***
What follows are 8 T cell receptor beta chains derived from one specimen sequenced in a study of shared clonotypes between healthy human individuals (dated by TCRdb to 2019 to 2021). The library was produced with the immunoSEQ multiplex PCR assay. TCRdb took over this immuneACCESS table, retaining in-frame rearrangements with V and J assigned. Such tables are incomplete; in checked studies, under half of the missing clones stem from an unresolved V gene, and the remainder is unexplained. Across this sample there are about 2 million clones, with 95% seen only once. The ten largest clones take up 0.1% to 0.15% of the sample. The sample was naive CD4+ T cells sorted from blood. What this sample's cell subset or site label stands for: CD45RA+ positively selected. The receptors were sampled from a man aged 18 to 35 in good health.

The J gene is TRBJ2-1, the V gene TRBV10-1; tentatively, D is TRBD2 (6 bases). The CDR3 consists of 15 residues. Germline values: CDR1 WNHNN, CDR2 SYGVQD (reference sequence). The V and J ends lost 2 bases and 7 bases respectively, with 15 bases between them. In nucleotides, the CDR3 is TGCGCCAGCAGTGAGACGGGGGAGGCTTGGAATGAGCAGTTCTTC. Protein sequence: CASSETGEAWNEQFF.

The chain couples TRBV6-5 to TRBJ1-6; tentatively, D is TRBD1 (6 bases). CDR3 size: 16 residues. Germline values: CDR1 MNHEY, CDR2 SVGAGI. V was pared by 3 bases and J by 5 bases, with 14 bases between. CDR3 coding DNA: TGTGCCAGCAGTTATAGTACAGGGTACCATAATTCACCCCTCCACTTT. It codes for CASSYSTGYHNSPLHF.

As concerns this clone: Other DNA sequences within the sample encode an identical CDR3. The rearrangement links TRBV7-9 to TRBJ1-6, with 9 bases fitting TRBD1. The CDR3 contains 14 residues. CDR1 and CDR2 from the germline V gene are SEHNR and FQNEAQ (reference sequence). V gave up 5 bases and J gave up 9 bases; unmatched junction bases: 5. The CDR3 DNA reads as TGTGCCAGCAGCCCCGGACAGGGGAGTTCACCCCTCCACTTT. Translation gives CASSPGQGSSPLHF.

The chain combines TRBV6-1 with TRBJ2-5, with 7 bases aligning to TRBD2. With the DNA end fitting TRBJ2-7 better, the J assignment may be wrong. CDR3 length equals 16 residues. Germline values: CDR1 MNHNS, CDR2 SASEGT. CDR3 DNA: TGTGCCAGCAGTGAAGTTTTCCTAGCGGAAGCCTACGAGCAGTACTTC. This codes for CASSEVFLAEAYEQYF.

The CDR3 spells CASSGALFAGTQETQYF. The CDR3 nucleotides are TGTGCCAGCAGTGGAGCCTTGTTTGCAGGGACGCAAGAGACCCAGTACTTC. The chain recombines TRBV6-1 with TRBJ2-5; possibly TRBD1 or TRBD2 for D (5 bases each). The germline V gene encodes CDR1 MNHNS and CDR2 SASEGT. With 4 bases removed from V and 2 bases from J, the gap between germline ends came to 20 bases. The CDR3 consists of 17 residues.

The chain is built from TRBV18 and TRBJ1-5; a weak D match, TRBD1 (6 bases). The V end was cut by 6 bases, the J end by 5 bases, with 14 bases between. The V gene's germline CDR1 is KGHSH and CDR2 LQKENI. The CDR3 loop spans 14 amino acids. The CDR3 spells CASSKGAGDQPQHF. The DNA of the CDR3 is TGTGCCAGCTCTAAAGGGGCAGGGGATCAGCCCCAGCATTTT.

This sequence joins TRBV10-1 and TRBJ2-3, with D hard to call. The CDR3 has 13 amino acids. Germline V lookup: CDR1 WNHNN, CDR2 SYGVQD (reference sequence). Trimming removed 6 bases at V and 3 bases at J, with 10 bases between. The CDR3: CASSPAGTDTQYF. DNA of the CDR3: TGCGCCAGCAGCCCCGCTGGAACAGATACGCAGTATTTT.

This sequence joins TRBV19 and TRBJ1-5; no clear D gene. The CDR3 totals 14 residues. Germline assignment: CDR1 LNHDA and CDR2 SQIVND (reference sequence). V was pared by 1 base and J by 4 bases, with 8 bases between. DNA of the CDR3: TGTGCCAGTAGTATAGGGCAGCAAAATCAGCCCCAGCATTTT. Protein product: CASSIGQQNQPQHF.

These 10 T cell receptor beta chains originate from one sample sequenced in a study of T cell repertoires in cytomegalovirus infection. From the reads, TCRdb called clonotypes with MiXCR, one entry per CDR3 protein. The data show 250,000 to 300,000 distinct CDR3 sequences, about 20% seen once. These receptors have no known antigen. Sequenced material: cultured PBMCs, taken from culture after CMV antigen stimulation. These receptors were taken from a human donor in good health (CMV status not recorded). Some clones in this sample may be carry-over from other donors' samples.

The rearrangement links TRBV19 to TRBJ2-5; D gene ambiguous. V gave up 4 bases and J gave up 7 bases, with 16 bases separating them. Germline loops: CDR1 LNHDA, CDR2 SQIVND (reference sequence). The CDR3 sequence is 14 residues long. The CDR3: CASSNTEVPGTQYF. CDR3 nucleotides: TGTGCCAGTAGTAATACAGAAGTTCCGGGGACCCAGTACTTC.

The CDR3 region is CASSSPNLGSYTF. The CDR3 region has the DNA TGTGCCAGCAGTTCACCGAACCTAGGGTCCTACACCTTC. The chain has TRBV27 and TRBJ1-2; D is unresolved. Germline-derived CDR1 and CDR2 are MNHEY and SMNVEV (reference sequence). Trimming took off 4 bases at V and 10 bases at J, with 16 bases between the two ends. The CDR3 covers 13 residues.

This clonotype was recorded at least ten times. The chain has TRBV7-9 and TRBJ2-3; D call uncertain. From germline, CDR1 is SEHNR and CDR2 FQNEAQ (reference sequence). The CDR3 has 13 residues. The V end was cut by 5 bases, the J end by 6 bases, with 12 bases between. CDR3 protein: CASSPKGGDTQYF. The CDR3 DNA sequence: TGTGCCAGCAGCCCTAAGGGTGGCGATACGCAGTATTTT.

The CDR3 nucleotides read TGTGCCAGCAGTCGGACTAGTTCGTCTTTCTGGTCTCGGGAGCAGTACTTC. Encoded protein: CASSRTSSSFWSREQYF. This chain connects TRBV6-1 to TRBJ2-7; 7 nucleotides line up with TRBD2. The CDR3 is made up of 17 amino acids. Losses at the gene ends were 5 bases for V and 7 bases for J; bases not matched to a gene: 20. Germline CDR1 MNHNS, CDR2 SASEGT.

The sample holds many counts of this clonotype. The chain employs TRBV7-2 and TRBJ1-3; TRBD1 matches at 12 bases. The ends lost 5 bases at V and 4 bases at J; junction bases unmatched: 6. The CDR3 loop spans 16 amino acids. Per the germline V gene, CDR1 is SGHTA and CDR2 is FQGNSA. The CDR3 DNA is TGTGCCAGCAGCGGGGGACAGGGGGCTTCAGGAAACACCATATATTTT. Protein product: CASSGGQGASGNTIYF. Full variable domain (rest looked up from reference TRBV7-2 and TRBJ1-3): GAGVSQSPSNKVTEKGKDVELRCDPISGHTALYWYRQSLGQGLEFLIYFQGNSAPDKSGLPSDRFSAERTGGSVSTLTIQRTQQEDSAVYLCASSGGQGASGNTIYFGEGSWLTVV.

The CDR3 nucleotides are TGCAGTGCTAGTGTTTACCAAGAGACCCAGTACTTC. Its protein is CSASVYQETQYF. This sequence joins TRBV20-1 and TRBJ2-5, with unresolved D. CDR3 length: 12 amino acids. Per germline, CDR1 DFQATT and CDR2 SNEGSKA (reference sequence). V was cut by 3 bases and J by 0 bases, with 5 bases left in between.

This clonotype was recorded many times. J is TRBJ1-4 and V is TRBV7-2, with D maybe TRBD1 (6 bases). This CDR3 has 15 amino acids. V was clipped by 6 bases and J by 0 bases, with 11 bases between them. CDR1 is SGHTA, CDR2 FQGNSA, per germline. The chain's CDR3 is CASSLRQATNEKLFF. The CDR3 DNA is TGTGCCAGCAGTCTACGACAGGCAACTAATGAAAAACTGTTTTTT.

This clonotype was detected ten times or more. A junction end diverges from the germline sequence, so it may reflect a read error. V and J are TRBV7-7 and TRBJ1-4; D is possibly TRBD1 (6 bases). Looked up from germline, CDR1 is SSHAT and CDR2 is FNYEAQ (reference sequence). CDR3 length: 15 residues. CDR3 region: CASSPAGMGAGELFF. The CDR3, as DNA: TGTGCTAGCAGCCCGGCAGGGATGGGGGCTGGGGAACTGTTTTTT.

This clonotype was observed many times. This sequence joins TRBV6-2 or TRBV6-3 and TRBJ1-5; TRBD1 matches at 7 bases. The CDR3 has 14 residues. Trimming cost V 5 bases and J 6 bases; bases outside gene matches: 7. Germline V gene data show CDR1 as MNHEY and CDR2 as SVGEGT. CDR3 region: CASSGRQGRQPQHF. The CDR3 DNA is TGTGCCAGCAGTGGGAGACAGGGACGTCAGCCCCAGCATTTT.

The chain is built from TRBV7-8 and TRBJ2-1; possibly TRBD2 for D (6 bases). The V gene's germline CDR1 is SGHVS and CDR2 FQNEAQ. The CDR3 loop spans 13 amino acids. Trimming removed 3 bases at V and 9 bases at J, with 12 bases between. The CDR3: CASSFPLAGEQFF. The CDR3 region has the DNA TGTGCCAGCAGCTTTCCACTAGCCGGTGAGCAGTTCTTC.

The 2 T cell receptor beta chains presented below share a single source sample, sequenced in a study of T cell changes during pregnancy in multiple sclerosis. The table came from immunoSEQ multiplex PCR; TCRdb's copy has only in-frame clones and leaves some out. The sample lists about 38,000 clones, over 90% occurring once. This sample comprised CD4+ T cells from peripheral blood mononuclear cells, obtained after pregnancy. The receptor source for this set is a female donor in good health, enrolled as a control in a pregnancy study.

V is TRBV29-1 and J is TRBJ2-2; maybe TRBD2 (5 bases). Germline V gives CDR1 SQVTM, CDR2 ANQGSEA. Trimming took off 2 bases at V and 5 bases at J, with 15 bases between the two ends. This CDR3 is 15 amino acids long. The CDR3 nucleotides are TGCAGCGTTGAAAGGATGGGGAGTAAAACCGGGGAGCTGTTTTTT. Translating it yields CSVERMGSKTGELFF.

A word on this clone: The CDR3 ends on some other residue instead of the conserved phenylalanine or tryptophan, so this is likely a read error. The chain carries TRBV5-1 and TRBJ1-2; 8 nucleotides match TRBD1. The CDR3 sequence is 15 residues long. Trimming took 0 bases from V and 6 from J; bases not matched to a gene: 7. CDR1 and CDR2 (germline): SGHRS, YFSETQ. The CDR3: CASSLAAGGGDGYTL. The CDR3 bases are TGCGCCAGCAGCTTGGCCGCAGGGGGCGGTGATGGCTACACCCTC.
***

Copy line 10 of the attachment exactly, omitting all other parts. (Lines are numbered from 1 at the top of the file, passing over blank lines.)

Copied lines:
These 10 T cell receptor beta chains originate from one sample sequenced in a study of T cell repertoires in cytomegalovirus infection. From the reads, TCRdb called clonotypes with MiXCR, one entry per CDR3 protein. The data show 250,000 to 300,000 distinct CDR3 sequences, about 20% seen once. These receptors have no known antigen. Sequenced material: cultured PBMCs, taken from culture after CMV antigen stimulation. These receptors were taken from a human donor in good health (CMV status not recorded). Some clones in this sample may be carry-over from other donors' samples.